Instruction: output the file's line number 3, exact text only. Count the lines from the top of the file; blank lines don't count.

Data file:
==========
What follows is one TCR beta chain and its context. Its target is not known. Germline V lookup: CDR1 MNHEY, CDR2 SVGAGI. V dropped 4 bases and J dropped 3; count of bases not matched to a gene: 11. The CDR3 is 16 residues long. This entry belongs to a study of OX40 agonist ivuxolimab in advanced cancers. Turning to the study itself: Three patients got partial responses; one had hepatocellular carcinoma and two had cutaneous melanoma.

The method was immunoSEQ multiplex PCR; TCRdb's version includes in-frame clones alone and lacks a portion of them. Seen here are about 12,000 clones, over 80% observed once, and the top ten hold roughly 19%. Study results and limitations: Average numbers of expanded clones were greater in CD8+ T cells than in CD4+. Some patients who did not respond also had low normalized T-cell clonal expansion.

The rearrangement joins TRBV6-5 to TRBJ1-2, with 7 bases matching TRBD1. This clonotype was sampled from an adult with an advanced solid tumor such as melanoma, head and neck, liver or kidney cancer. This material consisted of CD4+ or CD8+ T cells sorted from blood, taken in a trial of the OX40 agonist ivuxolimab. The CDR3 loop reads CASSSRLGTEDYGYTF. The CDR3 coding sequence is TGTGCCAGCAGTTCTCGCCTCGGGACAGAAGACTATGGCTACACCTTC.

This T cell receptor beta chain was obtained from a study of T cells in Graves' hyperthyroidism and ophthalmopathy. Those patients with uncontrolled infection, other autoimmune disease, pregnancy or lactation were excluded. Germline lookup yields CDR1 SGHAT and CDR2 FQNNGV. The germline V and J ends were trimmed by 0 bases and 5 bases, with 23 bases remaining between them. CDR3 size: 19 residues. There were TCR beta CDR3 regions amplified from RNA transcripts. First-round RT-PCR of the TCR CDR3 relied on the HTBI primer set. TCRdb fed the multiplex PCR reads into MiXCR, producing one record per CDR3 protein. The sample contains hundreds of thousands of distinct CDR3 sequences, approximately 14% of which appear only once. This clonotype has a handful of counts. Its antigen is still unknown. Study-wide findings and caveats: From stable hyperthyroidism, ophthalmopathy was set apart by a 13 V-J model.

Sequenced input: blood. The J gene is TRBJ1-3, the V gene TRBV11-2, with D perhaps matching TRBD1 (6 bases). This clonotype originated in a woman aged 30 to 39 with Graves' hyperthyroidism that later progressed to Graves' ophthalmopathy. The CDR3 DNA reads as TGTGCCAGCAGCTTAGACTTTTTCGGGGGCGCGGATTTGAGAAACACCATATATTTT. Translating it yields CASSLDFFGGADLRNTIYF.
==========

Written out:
The rearrangement joins TRBV6-5 to TRBJ1-2, with 7 bases matching TRBD1. This clonotype was sampled from an adult with an advanced solid tumor such as melanoma, head and neck, liver or kidney cancer. This material consisted of CD4+ or CD8+ T cells sorted from blood, taken in a trial of the OX40 agonist ivuxolimab. The CDR3 loop reads CASSSRLGTEDYGYTF. The CDR3 coding sequence is TGTGCCAGCAGTTCTCGCCTCGGGACAGAAGACTATGGCTACACCTTC.